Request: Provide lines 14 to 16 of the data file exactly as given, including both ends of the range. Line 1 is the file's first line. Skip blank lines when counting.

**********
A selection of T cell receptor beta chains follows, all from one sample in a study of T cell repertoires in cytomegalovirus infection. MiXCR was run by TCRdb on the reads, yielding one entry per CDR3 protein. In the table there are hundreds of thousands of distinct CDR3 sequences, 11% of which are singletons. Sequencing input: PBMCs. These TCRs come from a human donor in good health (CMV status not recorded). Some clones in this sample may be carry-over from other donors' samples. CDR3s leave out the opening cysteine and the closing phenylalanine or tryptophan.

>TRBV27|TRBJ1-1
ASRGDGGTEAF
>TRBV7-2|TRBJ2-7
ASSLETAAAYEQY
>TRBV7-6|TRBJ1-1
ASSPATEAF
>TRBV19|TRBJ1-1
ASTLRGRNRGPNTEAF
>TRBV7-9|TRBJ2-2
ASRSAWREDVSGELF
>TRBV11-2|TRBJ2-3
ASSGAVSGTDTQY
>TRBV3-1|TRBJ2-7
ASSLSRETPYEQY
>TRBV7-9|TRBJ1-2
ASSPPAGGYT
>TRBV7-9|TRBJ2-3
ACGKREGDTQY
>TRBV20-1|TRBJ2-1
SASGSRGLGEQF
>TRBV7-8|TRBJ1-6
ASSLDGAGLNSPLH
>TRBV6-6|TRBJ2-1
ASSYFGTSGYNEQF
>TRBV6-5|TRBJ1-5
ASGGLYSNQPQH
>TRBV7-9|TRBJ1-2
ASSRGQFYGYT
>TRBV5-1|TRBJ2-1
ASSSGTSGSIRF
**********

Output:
>TRBV3-1|TRBJ2-7
ASSLSRETPYEQY
>TRBV7-9|TRBJ1-2